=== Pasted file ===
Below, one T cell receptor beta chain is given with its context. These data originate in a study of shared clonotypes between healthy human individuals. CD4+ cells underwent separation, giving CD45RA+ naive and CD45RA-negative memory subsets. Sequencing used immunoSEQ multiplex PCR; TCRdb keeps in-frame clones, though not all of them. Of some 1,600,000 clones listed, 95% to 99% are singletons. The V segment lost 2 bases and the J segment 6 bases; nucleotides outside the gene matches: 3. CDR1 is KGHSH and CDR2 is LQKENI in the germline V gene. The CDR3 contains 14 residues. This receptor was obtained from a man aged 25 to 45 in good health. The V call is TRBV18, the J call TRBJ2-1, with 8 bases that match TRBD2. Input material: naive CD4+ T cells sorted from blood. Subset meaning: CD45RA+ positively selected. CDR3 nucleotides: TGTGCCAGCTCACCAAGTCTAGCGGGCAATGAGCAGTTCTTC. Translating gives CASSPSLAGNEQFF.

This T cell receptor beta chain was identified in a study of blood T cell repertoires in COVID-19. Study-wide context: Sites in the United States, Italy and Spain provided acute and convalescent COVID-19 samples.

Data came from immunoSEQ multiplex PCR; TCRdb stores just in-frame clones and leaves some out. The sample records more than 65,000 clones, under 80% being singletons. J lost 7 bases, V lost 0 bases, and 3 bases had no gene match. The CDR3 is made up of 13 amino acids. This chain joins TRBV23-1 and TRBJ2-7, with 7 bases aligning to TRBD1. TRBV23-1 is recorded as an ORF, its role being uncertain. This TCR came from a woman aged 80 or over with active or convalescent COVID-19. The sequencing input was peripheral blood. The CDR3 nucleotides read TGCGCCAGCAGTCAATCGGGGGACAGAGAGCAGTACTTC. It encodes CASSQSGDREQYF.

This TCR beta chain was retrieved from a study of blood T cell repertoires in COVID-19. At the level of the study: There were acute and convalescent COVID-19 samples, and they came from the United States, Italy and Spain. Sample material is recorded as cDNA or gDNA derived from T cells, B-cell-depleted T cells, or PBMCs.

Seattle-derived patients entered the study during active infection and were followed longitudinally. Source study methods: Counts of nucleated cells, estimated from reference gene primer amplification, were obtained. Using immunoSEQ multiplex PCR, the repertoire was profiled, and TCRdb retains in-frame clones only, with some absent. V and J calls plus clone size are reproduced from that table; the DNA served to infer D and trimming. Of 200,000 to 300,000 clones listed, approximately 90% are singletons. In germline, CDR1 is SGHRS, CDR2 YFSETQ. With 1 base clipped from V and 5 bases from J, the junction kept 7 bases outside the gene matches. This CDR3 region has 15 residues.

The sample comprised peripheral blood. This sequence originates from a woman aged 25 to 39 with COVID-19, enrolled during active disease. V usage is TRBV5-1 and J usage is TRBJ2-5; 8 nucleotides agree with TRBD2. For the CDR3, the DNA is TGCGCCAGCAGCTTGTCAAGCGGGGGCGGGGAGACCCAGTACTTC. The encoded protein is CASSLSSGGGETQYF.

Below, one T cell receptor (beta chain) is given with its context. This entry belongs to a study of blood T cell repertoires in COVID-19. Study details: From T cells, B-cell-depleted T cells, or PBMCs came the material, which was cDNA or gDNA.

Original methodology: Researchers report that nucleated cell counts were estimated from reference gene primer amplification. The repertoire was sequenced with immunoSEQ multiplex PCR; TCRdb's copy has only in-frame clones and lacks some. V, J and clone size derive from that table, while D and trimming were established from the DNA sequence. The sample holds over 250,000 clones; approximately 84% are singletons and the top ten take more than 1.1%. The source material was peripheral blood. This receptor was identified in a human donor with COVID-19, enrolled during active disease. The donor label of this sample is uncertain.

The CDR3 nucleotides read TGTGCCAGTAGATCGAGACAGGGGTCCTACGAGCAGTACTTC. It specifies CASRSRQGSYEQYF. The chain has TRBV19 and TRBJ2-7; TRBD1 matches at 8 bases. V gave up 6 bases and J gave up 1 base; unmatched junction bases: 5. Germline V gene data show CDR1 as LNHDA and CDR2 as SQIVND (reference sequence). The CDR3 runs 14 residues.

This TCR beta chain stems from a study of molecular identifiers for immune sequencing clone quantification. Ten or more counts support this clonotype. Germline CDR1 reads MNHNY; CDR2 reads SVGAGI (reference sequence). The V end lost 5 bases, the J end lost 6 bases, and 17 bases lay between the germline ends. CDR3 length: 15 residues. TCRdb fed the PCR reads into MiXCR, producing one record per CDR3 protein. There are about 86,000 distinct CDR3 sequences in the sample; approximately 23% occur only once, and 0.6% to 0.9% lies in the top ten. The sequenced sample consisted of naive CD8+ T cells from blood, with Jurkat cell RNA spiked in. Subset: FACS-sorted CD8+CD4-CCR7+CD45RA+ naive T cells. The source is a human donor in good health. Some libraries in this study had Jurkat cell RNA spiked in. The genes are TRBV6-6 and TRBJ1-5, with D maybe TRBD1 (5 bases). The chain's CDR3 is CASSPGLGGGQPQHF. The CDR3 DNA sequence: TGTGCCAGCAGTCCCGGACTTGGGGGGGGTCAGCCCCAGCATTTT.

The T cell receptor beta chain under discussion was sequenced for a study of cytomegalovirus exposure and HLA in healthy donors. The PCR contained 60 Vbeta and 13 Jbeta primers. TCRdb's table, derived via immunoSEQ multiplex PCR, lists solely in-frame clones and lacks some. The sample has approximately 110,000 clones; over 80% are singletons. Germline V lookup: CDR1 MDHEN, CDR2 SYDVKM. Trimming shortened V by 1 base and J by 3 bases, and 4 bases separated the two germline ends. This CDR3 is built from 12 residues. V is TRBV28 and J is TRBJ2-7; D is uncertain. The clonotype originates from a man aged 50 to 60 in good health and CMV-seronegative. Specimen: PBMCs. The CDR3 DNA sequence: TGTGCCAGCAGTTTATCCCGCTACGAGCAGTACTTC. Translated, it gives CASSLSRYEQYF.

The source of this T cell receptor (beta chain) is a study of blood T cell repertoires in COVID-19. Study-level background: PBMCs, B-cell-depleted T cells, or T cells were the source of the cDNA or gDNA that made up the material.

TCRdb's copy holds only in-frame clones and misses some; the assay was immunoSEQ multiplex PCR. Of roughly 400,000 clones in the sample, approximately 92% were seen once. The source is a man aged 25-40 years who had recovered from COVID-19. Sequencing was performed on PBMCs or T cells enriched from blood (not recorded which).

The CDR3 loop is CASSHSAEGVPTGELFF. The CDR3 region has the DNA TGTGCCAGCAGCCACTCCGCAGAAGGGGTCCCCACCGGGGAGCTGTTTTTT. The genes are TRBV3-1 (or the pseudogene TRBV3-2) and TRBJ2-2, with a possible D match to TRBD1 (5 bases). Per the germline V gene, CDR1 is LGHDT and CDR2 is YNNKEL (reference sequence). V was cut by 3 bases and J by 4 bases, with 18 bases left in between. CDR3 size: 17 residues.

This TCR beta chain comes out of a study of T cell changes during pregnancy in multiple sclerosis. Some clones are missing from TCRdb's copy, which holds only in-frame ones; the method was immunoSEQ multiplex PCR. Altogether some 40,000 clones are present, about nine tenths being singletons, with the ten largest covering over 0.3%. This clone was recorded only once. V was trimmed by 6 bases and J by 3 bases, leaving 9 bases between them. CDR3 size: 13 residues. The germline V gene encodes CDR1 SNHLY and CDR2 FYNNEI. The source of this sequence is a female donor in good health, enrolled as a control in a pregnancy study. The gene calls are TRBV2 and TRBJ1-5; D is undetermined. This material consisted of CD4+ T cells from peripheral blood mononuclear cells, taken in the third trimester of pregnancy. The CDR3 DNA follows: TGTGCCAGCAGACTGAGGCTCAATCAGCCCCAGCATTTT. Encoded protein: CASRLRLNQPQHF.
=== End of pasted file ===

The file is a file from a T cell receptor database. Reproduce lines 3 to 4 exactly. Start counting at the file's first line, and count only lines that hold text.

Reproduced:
Data came from immunoSEQ multiplex PCR; TCRdb stores just in-frame clones and leaves some out. The sample records more than 65,000 clones, under 80% being singletons. J lost 7 bases, V lost 0 bases, and 3 bases had no gene match. The CDR3 is made up of 13 amino acids. This chain joins TRBV23-1 and TRBJ2-7, with 7 bases aligning to TRBD1. TRBV23-1 is recorded as an ORF, its role being uncertain. This TCR came from a woman aged 80 or over with active or convalescent COVID-19. The sequencing input was peripheral blood. The CDR3 nucleotides read TGCGCCAGCAGTCAATCGGGGGACAGAGAGCAGTACTTC. It encodes CASSQSGDREQYF.

This TCR beta chain was retrieved from a study of blood T cell repertoires in COVID-19. At the level of the study: There were acute and convalescent COVID-19 samples, and they came from the United States, Italy and Spain. Sample material is recorded as cDNA or gDNA derived from T cells, B-cell-depleted T cells, or PBMCs.